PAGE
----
Weatherman Morgan brought an artistic flair to forecasting - Albuquerque Journal

Weatherman Morgan brought an artistic flair to forecasting

It wasn’t until late in Howard Morgan’s career that Doppler radar became available to weather forecasters. (Courtesy of KOAT-TV)

(Editor’s note: This story updates the year in which Howard Morgan came to Albuquerque)

Former KOAT-TV weatherman Howard Morgan was known for the artistic flair he gave to his forecasting.

In the days preceding green screens and computer graphics, he’d dress up his maps and charts on-air with spontaneously drawn doodles, including his “Thermo” character that he regularly integrated into those drawings.

But Morgan was no amateur scribbler with a pen or brush; he was a bona fide artist whose paintings were featured in art shows and galleries, and whose landscapes hang in countless homes.

Early in his career, weatherman Howard Morgan incorporated drawings into his charts and maps, including his ever-present character, Thermo. (Courtesy of KOAT-TV)

He was also known for his unflappable personality, radiant smile and his love of gardening, showcased in his “Gardenlore” segments on KOAT and in his three Gardenlore books.

Morgan died early Thursday in a local hospital after a brief illness. He was 91.

Howard Winfield Morgan Jr. was born in Baumstown, Pennsylvania. He joined the Navy right out of high school and after his military service he took a job at KHOL-TV in Nebraska as a graphic artist but transitioned to a weather forecaster. He created his Thermo character on his second day as a forecaster. It was in Nebraska that he met his wife, Phyllis. They had been married 49 years when she died in 2000.

After Nebraska, Morgan worked as a weatherman at a Kansas station before coming to Albuquerque in the mid 1950s, according to one of his daughters. He left KOAT briefly in the late 1960s for a job in Utah, but returned to KOAT in 1971. Thermo came along for the ride.

Many people also remember Morgan’s TV persona “Uncle Howdy” that he used when he hosted children’s shows in the four television markets in which he worked.

Morgan retired in 1999, after a 46-year career. Current chief meteorologist Joe Diaz worked with Morgan for more than a decade.

“Howard was just a class act and a tremendously talented individual,” Diaz said. “He had a passion for life, was a caring and loving family man, and had a great love for New Mexico.”

Diaz noted that it’s often said that “forecasting is all about geography,” and Morgan “knew every nook and cranny in New Mexico’s geography.” That not only aided him in his weather forecasting, but provided him with subject matter for his landscape paintings. One of those paintings hangs in the entryway of Diaz’s home. Other Morgan landscapes graced the yearly Season’s Greetings cards that were sent out by the station, he said.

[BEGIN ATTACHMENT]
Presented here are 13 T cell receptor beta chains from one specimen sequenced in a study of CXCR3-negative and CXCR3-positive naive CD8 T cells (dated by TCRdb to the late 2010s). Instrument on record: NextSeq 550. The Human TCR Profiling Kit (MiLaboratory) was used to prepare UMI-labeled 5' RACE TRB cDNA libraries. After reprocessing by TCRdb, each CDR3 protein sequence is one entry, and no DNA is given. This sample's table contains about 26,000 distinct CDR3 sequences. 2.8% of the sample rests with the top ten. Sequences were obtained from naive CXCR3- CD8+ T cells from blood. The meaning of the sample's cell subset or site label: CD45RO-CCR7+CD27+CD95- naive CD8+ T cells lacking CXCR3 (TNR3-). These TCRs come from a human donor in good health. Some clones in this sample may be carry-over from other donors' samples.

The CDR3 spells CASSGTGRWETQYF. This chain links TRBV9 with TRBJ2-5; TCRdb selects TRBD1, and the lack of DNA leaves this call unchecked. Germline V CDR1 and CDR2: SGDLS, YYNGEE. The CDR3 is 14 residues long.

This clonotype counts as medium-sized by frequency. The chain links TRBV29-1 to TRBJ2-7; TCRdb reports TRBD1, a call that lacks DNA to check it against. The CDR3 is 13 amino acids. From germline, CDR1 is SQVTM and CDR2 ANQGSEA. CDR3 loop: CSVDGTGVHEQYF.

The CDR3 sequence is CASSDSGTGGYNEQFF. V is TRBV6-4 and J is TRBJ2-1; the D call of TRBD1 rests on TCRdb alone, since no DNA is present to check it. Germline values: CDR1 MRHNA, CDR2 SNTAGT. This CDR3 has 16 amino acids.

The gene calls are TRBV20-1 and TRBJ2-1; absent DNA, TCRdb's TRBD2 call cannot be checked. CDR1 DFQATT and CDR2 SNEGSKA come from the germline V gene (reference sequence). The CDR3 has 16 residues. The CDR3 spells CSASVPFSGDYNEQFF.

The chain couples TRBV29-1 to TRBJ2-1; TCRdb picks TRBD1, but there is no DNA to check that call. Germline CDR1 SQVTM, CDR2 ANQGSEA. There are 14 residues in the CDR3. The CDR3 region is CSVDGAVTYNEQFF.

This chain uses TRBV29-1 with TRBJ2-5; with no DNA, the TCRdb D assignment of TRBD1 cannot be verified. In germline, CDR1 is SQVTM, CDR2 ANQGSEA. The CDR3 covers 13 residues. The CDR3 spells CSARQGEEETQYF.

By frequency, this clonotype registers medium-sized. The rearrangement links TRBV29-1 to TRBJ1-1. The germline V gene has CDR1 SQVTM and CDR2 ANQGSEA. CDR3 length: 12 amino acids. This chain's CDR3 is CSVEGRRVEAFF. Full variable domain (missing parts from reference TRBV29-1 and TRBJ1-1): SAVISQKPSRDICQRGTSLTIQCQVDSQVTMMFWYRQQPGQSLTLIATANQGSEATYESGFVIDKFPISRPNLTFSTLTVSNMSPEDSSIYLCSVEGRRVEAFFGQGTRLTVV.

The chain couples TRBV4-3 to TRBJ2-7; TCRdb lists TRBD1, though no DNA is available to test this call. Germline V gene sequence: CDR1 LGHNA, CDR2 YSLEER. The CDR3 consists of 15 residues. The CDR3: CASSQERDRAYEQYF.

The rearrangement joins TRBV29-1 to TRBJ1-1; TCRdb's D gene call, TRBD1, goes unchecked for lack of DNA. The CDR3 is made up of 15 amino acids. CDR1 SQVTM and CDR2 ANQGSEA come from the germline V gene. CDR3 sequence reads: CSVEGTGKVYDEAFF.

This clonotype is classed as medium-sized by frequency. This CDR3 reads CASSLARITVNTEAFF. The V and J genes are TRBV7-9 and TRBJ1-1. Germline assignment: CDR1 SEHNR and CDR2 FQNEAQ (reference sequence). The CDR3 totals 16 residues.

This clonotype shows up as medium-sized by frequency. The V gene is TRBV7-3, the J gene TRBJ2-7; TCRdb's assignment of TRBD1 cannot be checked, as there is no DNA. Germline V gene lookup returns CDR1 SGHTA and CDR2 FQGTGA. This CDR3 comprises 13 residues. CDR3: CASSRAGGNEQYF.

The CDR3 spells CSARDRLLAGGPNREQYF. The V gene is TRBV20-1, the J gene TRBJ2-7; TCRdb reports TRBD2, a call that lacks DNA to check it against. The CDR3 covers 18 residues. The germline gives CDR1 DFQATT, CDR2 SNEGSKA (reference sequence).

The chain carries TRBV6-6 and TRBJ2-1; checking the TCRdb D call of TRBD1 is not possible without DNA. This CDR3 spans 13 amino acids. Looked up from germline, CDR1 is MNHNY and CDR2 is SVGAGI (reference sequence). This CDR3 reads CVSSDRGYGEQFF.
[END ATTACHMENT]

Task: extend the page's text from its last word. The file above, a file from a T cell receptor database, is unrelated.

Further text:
This Howard Morgan landscape, titled “Where the Antelope Play,” hangs in the home of former KOAT-TV anchor Jane Metzler. (Courtesy of Jane Metzler)

Another landscape painting hangs above the sofa in former KOAT anchor Jane Metzler’s New Jersey home. She worked with Morgan from 1982 to 1989.

“Howard was always so calm, kind, cool and pleasant to everybody,” she said. “He knew how I struggled with my notorious on-air hairdos and once helpfully suggested I wear a wig. I still laugh about that. … And I still use his gardening books.”

Former KOAT reporter, anchor and eventually president and general manager, Mary Lynn Roper, recalled sitting on the news set flanked by co-anchor Johnny Morris and Howard Morgan, both of whom she called “legends.”

“They both went out of their way to be welcoming, kind, and calming because they were both such easygoing guys, and I was anything but easygoing,” she said. “They really tempered my anxiety, got me to calm down and just focus on the job at hand.”

Howard Morgan, right, was part of the award-winning KOAT team that included Johnny Morris, center, and Mary Lynn Roper, who went on to become KOAT’s longtime president and general manager. (Courtesy of Mary Lynn Roper)

Morgan, despite his outgoing on-air and public persona, was “an introvert,” Roper said. “When he wasn’t working on weather, he would be in his office drawing or working on his Gardenlore books. He was very self-contained and comfortable with his own company.”

After she became the station’s general manager, Roper said she looked at market research and discovered that “the No. 1 TV personality in the market was Howard.”

That doesn’t surprise Morgan’s daughter Vicki Morgan, who said everybody loved her father.

“He was the most wonderful dad in the world,” she said. “He thought through everything, inside and out.”

When she and her siblings were little, her father “was a little bit strict because that’s the way it was in those days, but he made sure that we had everything we needed.”

In addition to daughter Vicki, Morgan is survived by daughter Yvonne Sandoval and son Gregg Morgan, all of Albuquerque; sons Kent Morgan and Mike Morgan, of Utah; son Mark Morgan of Idaho; 14 grandchildren, 16 great-grandchildren, and one great-great grandchild.

Funeral arrangements are pending.

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